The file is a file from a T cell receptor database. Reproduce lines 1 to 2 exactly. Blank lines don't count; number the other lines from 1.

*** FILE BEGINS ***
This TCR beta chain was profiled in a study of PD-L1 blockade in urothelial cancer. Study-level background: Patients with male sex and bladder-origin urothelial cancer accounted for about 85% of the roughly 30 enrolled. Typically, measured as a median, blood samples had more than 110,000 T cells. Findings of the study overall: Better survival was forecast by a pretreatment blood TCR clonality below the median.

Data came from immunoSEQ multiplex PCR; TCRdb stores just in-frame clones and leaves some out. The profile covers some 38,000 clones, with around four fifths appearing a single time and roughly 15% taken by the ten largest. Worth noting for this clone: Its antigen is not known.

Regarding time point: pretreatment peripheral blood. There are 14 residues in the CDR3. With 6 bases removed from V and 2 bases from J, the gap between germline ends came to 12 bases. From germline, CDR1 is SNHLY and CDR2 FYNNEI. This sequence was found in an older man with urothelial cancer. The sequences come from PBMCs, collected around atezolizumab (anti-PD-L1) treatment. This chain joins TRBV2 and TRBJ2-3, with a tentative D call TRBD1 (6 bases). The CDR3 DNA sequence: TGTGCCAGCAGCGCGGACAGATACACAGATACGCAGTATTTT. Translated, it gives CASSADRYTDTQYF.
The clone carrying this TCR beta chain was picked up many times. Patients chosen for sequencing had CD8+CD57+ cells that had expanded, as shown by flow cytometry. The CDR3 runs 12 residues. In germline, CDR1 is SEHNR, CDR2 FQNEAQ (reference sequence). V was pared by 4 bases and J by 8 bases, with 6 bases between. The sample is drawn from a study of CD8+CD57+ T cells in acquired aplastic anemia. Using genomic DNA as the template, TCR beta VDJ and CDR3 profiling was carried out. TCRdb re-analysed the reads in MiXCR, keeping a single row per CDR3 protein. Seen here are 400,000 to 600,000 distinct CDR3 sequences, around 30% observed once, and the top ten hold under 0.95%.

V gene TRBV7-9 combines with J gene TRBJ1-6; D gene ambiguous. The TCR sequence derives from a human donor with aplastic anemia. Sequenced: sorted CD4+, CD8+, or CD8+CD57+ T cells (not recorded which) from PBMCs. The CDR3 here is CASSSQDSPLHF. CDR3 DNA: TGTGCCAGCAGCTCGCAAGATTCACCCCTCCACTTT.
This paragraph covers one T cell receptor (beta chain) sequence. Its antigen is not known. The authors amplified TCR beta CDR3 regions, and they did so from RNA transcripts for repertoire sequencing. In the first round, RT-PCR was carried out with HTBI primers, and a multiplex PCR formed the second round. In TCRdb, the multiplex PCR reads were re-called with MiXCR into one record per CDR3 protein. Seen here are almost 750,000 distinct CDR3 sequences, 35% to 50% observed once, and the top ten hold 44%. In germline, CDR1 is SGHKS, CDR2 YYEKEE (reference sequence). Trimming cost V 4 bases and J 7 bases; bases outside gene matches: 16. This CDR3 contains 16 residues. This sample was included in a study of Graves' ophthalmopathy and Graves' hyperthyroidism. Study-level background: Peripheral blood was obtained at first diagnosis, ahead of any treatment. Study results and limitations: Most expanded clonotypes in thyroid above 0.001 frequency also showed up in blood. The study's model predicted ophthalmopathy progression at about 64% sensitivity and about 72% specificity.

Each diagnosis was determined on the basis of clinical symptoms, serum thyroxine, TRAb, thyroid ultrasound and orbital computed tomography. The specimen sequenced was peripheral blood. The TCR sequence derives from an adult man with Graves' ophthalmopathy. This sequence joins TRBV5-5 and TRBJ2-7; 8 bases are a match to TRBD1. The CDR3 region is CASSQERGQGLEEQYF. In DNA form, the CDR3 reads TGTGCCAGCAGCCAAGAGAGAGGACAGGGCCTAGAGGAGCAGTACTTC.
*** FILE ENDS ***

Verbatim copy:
This TCR beta chain was profiled in a study of PD-L1 blockade in urothelial cancer. Study-level background: Patients with male sex and bladder-origin urothelial cancer accounted for about 85% of the roughly 30 enrolled. Typically, measured as a median, blood samples had more than 110,000 T cells. Findings of the study overall: Better survival was forecast by a pretreatment blood TCR clonality below the median.

Data came from immunoSEQ multiplex PCR; TCRdb stores just in-frame clones and leaves some out. The profile covers some 38,000 clones, with around four fifths appearing a single time and roughly 15% taken by the ten largest. Worth noting for this clone: Its antigen is not known.